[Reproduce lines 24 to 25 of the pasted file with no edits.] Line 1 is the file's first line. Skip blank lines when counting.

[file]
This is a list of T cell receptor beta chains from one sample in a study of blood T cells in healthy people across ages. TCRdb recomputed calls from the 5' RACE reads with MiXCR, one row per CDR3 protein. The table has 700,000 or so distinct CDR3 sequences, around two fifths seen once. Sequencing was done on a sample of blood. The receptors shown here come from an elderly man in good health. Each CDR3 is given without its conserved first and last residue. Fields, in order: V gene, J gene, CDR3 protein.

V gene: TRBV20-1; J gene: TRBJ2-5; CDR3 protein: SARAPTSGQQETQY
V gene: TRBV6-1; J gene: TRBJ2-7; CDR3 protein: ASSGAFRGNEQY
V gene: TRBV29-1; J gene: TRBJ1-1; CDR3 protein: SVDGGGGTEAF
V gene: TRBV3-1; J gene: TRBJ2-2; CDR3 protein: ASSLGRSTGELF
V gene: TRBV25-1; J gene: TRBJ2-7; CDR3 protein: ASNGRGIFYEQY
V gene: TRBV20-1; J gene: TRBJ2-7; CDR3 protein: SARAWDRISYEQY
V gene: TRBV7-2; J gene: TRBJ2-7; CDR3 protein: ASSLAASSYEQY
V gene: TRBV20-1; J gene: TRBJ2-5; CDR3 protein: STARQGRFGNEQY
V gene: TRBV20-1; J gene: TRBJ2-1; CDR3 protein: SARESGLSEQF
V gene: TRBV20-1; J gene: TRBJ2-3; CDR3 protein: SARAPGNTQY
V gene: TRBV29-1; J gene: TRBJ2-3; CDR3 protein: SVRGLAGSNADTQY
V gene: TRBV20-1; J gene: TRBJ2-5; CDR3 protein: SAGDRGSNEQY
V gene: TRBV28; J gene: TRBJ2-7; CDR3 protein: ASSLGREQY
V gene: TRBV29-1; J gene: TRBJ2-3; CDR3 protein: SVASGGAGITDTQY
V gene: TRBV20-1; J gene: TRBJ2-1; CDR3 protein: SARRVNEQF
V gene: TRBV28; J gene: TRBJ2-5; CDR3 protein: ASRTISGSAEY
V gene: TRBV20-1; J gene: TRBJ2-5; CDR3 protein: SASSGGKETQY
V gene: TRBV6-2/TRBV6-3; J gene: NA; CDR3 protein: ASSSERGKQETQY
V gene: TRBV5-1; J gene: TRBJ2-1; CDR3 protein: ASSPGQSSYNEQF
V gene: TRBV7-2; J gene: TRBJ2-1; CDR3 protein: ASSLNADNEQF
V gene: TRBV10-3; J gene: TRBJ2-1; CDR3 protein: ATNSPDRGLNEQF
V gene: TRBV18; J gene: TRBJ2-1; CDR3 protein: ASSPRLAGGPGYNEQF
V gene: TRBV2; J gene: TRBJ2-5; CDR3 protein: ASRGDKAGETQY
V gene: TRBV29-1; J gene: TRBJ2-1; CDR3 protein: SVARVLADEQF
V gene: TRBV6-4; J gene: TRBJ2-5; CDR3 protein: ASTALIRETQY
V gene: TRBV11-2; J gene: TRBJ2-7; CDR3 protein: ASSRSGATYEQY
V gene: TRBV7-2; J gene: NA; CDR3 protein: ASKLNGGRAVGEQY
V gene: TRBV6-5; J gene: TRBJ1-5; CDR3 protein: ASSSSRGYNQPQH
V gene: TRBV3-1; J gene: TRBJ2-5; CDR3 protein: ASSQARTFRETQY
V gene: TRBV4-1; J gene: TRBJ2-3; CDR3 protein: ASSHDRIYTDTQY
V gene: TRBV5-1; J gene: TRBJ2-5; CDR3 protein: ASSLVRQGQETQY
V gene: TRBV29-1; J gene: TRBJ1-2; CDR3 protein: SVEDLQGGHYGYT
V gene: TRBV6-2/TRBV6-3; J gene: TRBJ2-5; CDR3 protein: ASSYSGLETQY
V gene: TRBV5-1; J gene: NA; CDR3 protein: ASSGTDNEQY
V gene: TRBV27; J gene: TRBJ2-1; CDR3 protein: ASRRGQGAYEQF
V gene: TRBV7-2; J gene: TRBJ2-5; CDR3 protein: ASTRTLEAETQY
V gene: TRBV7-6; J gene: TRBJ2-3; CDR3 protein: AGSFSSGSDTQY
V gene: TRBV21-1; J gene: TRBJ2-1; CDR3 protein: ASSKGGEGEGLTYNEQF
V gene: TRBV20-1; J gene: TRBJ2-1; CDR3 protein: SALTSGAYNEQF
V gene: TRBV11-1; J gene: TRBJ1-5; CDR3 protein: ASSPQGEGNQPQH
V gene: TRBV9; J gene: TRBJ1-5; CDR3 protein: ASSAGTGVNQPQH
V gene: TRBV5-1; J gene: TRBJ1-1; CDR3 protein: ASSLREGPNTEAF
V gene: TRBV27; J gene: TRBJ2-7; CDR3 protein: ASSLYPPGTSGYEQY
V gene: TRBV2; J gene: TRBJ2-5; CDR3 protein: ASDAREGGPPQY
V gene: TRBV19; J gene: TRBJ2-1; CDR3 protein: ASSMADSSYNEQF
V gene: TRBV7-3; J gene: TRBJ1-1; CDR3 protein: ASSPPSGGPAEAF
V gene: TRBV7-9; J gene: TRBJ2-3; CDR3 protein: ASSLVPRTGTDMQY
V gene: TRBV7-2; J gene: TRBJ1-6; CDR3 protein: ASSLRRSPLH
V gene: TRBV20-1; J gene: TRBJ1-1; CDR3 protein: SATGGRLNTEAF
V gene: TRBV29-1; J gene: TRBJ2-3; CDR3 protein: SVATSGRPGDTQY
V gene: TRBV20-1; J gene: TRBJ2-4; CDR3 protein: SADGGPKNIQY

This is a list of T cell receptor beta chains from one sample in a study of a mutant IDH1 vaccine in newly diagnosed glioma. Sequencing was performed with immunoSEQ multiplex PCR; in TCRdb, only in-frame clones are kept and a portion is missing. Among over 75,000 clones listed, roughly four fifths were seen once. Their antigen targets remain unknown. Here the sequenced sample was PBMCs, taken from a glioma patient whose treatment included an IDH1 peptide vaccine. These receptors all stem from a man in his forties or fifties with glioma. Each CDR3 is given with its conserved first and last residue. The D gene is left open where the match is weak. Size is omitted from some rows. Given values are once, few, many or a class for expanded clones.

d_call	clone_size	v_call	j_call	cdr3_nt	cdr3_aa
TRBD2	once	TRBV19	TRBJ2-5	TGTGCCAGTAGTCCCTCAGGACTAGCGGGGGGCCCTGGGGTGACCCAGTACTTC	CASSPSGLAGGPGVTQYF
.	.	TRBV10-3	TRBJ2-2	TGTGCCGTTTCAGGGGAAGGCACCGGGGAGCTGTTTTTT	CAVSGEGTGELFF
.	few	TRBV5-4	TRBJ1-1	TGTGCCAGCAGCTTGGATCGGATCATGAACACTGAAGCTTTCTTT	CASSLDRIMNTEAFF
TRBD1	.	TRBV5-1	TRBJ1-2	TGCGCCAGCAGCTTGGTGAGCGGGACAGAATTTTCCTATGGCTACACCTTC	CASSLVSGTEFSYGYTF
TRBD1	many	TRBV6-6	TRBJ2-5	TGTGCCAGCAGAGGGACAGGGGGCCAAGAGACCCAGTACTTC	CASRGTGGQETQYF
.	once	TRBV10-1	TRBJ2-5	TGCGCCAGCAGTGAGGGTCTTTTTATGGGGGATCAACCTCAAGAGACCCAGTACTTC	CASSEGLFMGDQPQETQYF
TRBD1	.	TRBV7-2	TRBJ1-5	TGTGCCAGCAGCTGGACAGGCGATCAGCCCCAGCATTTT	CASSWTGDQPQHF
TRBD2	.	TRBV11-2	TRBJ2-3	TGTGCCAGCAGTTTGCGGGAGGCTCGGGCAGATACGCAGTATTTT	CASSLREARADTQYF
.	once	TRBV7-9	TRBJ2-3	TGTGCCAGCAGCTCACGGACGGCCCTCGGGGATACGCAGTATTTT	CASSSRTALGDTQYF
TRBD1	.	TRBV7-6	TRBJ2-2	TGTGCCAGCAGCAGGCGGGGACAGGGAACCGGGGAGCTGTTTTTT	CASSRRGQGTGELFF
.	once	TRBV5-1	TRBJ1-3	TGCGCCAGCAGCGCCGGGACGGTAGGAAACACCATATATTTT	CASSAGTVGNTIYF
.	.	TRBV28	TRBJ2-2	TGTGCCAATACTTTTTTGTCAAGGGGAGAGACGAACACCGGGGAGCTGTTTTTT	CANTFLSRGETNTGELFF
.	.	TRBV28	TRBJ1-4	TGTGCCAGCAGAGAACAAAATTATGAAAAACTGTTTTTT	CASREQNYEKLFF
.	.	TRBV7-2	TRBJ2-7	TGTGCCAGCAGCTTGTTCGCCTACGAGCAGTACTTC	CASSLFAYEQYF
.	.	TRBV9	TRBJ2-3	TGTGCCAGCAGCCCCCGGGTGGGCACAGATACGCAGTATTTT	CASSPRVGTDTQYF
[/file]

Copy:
V gene: TRBV2; J gene: TRBJ2-5; CDR3 protein: ASRGDKAGETQY
V gene: TRBV29-1; J gene: TRBJ2-1; CDR3 protein: SVARVLADEQF